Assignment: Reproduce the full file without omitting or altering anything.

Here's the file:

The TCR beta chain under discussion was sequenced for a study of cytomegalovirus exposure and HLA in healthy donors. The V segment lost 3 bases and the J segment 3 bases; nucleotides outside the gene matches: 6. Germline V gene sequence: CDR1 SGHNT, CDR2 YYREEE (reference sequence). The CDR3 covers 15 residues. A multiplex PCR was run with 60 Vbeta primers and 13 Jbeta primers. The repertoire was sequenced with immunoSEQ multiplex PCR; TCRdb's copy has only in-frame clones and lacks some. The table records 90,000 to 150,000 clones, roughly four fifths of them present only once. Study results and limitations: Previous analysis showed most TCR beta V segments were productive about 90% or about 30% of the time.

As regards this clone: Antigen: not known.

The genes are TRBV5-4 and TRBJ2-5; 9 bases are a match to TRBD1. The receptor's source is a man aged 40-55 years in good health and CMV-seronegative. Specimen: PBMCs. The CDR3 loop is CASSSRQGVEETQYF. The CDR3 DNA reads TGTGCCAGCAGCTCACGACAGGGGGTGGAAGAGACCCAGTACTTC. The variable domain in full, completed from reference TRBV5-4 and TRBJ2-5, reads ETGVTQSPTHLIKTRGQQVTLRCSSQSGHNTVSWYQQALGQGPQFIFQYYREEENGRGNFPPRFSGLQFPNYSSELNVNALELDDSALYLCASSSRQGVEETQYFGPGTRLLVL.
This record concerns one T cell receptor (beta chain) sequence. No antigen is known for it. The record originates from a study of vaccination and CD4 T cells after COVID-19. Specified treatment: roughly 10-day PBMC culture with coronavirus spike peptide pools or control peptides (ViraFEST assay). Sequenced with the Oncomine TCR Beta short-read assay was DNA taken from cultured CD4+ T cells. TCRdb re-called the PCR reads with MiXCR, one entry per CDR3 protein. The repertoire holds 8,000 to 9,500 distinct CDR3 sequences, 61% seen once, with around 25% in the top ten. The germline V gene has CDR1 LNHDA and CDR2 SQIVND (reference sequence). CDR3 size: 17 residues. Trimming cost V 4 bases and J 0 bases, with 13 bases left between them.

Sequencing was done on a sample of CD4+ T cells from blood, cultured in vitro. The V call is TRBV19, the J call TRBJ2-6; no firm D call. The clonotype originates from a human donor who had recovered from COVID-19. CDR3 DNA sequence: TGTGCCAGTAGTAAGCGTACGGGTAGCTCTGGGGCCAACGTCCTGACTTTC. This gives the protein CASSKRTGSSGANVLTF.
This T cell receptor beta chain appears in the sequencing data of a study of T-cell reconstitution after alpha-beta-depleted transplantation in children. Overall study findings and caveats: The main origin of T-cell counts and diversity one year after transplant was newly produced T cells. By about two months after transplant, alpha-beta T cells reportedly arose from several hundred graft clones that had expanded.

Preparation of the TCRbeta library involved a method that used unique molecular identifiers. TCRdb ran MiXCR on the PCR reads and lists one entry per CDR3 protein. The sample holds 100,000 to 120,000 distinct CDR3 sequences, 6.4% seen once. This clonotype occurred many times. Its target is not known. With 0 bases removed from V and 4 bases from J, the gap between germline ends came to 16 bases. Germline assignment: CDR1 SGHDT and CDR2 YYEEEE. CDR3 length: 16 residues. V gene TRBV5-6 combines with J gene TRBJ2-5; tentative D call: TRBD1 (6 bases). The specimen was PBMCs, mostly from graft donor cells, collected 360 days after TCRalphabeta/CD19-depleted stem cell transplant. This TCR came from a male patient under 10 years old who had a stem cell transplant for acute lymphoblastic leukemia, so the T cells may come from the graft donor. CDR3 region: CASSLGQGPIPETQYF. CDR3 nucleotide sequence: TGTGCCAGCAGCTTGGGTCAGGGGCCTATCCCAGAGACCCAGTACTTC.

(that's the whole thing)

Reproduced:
The TCR beta chain under discussion was sequenced for a study of cytomegalovirus exposure and HLA in healthy donors. The V segment lost 3 bases and the J segment 3 bases; nucleotides outside the gene matches: 6. Germline V gene sequence: CDR1 SGHNT, CDR2 YYREEE (reference sequence). The CDR3 covers 15 residues. A multiplex PCR was run with 60 Vbeta primers and 13 Jbeta primers. The repertoire was sequenced with immunoSEQ multiplex PCR; TCRdb's copy has only in-frame clones and lacks some. The table records 90,000 to 150,000 clones, roughly four fifths of them present only once. Study results and limitations: Previous analysis showed most TCR beta V segments were productive about 90% or about 30% of the time.

As regards this clone: Antigen: not known.

The genes are TRBV5-4 and TRBJ2-5; 9 bases are a match to TRBD1. The receptor's source is a man aged 40-55 years in good health and CMV-seronegative. Specimen: PBMCs. The CDR3 loop is CASSSRQGVEETQYF. The CDR3 DNA reads TGTGCCAGCAGCTCACGACAGGGGGTGGAAGAGACCCAGTACTTC. The variable domain in full, completed from reference TRBV5-4 and TRBJ2-5, reads ETGVTQSPTHLIKTRGQQVTLRCSSQSGHNTVSWYQQALGQGPQFIFQYYREEENGRGNFPPRFSGLQFPNYSSELNVNALELDDSALYLCASSSRQGVEETQYFGPGTRLLVL.
This record concerns one T cell receptor (beta chain) sequence. No antigen is known for it. The record originates from a study of vaccination and CD4 T cells after COVID-19. Specified treatment: roughly 10-day PBMC culture with coronavirus spike peptide pools or control peptides (ViraFEST assay). Sequenced with the Oncomine TCR Beta short-read assay was DNA taken from cultured CD4+ T cells. TCRdb re-called the PCR reads with MiXCR, one entry per CDR3 protein. The repertoire holds 8,000 to 9,500 distinct CDR3 sequences, 61% seen once, with around 25% in the top ten. The germline V gene has CDR1 LNHDA and CDR2 SQIVND (reference sequence). CDR3 size: 17 residues. Trimming cost V 4 bases and J 0 bases, with 13 bases left between them.

Sequencing was done on a sample of CD4+ T cells from blood, cultured in vitro. The V call is TRBV19, the J call TRBJ2-6; no firm D call. The clonotype originates from a human donor who had recovered from COVID-19. CDR3 DNA sequence: TGTGCCAGTAGTAAGCGTACGGGTAGCTCTGGGGCCAACGTCCTGACTTTC. This gives the protein CASSKRTGSSGANVLTF.
This T cell receptor beta chain appears in the sequencing data of a study of T-cell reconstitution after alpha-beta-depleted transplantation in children. Overall study findings and caveats: The main origin of T-cell counts and diversity one year after transplant was newly produced T cells. By about two months after transplant, alpha-beta T cells reportedly arose from several hundred graft clones that had expanded.

Preparation of the TCRbeta library involved a method that used unique molecular identifiers. TCRdb ran MiXCR on the PCR reads and lists one entry per CDR3 protein. The sample holds 100,000 to 120,000 distinct CDR3 sequences, 6.4% seen once. This clonotype occurred many times. Its target is not known. With 0 bases removed from V and 4 bases from J, the gap between germline ends came to 16 bases. Germline assignment: CDR1 SGHDT and CDR2 YYEEEE. CDR3 length: 16 residues. V gene TRBV5-6 combines with J gene TRBJ2-5; tentative D call: TRBD1 (6 bases). The specimen was PBMCs, mostly from graft donor cells, collected 360 days after TCRalphabeta/CD19-depleted stem cell transplant. This TCR came from a male patient under 10 years old who had a stem cell transplant for acute lymphoblastic leukemia, so the T cells may come from the graft donor. CDR3 region: CASSLGQGPIPETQYF. CDR3 nucleotide sequence: TGTGCCAGCAGCTTGGGTCAGGGGCCTATCCCAGAGACCCAGTACTTC.